We have performed done a survey of pesticide effects on natural enemies in orchard systems. This has been compiled into a database, and will be available on-line sometime in the spring. This database synthesizes research on a broad range of pesticides (not just those evaluated in this project) done in Europe, California, Oregon, Michigan, New York, Ohio, Pennsylvania, and Washington giving users a broader perspective about natural enemy effects across a wide range of conditions and locations.
WSU-DAS allows us to share in real-time information on IPM tactics, models of pests and natural enemies, pesticide choices that minimize natural enemy mortality, and provide timely stories important for IPM decision makers. DAS will feature prominently in the outreach within Washington state as we finish and validate the models for the lacewings Chrysopa nigricornis and Chrysoperla carnea, the syrphid fly, Eupeodes fumipennis, and the predaceous bug, Deraeocoris brevis (Objective 2). These models and the spray recommendations (fig. 1) will be crucial in enhancing biological control in our apple, pear, and sweet cherry orchards. We will also provide the information to our colleagues in California and Oregon, as well as provide the information on our project web site. The new version of DAS is fully HTML 5 compliant and will allow iOS and android smartphones to access to all features of the web site. das.wsu.edu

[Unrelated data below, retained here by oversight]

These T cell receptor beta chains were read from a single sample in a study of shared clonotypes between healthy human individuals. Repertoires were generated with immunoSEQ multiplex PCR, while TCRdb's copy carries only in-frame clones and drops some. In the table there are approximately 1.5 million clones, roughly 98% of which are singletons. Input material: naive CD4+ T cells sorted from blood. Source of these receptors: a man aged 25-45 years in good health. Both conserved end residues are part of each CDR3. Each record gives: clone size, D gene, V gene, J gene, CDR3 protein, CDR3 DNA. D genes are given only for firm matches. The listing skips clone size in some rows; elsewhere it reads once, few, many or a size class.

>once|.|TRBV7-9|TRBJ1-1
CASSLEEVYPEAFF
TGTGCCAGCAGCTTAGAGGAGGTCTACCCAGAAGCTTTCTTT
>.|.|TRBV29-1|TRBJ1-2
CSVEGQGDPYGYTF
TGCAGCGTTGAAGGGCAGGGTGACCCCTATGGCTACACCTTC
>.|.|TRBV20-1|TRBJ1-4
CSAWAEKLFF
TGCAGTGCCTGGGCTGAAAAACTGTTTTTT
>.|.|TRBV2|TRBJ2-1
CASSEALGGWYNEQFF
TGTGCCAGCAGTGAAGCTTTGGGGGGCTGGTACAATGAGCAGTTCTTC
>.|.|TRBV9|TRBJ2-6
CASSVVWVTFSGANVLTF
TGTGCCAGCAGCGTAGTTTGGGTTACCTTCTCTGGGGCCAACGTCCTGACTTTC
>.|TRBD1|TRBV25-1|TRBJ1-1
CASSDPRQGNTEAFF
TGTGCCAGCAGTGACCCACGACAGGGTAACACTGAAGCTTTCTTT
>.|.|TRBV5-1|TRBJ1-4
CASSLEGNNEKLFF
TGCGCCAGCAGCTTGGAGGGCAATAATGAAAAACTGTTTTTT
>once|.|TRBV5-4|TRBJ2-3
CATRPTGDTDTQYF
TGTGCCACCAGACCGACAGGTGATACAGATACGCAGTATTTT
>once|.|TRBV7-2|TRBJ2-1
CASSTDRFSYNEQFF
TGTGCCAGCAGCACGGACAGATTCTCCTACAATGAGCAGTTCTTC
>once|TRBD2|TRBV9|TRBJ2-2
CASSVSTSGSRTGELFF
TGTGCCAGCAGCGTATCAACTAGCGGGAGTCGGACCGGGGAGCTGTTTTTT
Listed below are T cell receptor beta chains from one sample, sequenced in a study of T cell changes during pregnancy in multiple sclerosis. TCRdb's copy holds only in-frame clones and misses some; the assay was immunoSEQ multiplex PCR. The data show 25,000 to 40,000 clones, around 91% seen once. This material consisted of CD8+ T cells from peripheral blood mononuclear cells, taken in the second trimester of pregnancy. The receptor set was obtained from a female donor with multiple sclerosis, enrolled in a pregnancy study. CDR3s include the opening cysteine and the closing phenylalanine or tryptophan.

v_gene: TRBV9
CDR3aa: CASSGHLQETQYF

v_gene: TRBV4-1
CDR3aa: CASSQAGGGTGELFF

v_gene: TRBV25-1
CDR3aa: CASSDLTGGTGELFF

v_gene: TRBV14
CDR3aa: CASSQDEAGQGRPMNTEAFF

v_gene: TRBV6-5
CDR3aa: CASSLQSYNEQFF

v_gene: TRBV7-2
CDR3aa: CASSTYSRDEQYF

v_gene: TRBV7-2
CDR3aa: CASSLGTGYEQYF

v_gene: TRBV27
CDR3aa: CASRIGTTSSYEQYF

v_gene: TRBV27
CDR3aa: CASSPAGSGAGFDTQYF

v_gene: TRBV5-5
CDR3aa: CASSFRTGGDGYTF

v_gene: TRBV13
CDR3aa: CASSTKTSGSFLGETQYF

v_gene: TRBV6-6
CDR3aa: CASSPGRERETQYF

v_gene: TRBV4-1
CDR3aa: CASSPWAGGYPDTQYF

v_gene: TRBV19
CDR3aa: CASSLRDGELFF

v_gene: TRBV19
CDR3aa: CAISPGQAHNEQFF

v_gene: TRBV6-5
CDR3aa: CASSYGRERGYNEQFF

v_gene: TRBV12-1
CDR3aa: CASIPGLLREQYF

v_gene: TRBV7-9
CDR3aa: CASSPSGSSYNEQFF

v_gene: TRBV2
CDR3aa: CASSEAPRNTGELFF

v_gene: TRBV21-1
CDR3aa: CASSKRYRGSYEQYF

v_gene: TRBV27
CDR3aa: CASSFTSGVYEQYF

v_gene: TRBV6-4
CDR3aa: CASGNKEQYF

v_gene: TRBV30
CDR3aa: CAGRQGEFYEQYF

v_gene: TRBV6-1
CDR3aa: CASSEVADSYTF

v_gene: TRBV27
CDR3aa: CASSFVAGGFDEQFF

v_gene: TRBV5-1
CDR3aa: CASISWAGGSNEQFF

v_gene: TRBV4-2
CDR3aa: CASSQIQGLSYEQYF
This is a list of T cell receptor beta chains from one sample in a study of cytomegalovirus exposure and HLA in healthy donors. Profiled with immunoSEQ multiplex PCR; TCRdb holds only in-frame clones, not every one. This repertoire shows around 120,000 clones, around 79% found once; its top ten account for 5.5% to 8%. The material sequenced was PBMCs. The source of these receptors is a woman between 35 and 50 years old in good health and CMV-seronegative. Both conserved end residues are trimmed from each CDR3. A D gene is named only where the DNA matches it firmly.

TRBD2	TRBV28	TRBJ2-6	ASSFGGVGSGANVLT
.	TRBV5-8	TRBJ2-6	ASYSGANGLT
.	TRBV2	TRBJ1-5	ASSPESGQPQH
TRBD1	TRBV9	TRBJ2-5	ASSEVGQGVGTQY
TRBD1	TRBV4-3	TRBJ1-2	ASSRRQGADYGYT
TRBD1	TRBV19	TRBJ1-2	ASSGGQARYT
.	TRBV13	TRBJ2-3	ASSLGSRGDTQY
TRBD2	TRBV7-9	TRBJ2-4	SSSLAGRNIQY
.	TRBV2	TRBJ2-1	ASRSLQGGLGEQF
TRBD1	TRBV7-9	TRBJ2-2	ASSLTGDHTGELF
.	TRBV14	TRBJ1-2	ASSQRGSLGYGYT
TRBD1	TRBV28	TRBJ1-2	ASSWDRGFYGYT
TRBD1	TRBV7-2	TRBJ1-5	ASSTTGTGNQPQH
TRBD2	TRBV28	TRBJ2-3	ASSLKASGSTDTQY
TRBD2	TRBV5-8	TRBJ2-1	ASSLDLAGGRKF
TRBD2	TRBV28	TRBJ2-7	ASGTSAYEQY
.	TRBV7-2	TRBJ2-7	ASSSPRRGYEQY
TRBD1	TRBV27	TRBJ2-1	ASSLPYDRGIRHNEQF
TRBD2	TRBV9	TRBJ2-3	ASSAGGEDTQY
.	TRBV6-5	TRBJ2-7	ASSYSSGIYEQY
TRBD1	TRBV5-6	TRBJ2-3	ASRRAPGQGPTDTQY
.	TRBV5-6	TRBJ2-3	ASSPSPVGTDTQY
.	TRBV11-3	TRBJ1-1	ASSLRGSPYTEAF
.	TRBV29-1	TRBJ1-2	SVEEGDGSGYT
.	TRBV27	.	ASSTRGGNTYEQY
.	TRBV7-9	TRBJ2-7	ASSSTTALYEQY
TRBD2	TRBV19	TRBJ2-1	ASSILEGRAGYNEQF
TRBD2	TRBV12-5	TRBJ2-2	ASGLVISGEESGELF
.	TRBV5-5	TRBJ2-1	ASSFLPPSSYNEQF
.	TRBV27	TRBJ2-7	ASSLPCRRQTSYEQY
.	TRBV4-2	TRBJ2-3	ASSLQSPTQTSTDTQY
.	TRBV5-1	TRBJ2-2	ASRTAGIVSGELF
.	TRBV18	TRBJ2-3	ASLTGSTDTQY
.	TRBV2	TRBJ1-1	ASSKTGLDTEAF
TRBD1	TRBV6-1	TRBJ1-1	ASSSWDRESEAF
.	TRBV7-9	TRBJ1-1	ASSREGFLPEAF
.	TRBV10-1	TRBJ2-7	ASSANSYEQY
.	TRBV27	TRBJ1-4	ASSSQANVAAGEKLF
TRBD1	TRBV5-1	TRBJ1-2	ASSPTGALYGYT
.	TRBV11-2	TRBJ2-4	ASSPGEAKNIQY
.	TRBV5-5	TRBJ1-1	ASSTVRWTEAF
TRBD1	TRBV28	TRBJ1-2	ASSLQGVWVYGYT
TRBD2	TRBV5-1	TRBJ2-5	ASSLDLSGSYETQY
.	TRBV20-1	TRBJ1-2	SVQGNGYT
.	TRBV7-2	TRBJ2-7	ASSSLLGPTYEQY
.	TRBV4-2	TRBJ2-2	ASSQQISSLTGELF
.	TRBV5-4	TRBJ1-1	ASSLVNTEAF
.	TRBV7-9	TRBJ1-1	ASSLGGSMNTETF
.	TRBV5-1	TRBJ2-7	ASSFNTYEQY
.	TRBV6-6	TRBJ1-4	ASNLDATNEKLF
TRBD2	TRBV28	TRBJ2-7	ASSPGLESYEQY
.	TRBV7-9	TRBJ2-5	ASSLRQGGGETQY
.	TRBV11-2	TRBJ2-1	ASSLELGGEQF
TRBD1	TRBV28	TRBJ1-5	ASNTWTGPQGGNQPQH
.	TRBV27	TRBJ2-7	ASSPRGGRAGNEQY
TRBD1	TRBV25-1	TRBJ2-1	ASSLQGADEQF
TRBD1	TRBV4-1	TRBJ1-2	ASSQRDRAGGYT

While web and popular articles are important, our project members are committed to publication of our findings in high quality peer-reviewed journals. Towards this end, we have contacted the journal Biological Control and arranged for the publication of a special issue with 14 different articles (titles listed below) all by our team members. These articles will go through the normal peer review process and be published together in a single issue devoted to our project. This method of publication brings our work together in a single location available in the best libraries in the world as well as available on the internet. We are proud to work with Biological Control in this project and especially thank their editors and Dr. Ed Lewis (UC Davis) who has agreed to serve as the coordinating editor.
From Planning to Execution to the Future: An Overview of a Concerted Effort to Enhance Biological Control in Western Apple, Pear, and Walnut Orchards
Jones VP, NJ Mills, JF Brunner, DR Horton, EH Beers, TR Unruh, PW Shearer, J Goldberger, K Gallardo, S Castagnoli, N Lehrer, SA Steffan, KG Amarasekare, U Chambers, AN Gadino